In fall 1984 a story of quiet generosity unfolded that could have happened only at UVA.
Fourth-year student Mary Kate Grant (Col ’85)—now Mary Kate Cary—held three part-time jobs to pay for her college education. She had a work-study job at Clemons Library, washed dishes at her sorority house and anchored the complaint desk at Rose’s department store. She also took a full load of classes and served as executive editor of The Cavalier Daily, the University’s student newspaper.
Despite her best efforts, though, Cary faced a serious financial shortfall only five months before graduation. Without help, she would have to withdraw from UVA
Cary reviewed her options. She had already secured a Capitol Hill job and figured she could save money to finish her degree later. Yet she dreaded the idea of leaving UVA before finishing her degree.
Feeling desperate, Cary hit upon a bold idea: ask the Seven Society for a loan. “I was aware of how much money the Sevens had given for all kinds of causes,” she said. “I thought, ‘I’m a good cause. Why don’t I try that?’”
Cary then followed a tradition familiar to all UVA students. “The word on the street was that if you wanted to communicate with the Sevens, you would take your letter, fold it up and put it in Thomas Jefferson’s hand,” she said. Cary managed to sneak into the Rotunda and place the letter in the hand of Alexander Galt’s Jefferson statue.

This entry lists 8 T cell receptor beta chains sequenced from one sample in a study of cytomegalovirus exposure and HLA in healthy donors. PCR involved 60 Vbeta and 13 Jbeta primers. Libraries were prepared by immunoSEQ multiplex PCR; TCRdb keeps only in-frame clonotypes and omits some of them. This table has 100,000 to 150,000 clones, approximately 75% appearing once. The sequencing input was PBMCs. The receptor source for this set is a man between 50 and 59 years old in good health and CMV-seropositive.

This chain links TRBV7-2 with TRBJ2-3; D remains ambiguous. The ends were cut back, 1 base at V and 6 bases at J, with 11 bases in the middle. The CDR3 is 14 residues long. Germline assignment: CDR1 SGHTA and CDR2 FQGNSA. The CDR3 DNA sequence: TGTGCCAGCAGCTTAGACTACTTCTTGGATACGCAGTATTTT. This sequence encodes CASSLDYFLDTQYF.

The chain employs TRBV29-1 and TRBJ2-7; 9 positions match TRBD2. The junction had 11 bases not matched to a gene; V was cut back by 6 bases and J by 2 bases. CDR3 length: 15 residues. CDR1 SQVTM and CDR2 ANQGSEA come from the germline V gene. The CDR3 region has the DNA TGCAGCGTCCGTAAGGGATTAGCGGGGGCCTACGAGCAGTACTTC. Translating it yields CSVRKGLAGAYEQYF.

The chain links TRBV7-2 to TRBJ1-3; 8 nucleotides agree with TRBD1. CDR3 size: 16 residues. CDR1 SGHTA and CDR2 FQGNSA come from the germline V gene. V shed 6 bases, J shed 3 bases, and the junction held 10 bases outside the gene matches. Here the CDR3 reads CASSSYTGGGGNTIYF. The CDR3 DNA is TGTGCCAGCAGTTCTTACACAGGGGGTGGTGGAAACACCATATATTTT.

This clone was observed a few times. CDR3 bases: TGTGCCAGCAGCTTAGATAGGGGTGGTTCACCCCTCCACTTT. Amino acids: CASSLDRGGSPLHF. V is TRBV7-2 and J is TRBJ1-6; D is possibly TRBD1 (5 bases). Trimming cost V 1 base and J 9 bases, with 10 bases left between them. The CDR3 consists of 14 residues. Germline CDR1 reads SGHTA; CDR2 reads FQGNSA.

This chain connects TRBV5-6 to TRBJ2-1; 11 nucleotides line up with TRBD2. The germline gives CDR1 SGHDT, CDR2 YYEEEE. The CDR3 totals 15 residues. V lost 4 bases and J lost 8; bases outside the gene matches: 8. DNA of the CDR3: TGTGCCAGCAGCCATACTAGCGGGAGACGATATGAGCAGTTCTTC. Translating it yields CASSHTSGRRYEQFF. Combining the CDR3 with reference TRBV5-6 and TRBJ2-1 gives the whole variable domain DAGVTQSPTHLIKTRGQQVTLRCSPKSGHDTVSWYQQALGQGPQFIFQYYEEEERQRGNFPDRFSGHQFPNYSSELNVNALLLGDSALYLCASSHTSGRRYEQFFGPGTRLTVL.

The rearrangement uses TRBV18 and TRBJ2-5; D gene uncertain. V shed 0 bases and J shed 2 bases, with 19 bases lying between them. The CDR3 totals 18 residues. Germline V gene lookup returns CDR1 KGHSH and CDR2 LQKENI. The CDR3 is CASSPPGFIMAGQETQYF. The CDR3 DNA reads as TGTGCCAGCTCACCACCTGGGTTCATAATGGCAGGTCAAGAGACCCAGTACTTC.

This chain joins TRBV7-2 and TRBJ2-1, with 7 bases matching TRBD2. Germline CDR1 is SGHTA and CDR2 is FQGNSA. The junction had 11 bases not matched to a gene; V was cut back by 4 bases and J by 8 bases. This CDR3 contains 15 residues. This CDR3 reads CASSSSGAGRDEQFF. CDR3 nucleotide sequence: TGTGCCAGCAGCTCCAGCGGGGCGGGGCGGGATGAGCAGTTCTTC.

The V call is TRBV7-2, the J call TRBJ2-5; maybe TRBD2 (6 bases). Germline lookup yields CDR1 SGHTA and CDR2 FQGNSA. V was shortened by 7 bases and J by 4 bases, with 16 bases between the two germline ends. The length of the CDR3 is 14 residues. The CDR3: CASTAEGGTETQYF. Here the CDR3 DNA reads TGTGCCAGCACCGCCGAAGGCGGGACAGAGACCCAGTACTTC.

Soon after leaving her note in Jefferson’s hand, she entered her Lawn room one evening to find an envelope with a letter on Seven Society stationery and a $277.77 check. Citing her “outstanding contributions and service to the University,” the letter declared the money a gift, not a loan. She finished her degree and graduated.
Years later, after serving as a speechwriter for President George H.W. Bush and a political commentator for national media outlets, Cary repaid the $277.77—plus 7 percent interest—as thanks for the Sevens’ exquisitely timed generosity.
Today she credits the Seven Society’s gift with inspiring her to support a wide range of initiatives at UVA, including major gifts for need-based scholarships, faculty support and the Jeffersonian Grounds Initiative.
“I am extremely grateful for the support I received while I was a student at UVA,” Cary said. “I encourage other alumni to give to need-based scholarships for the students who follow in our footsteps.”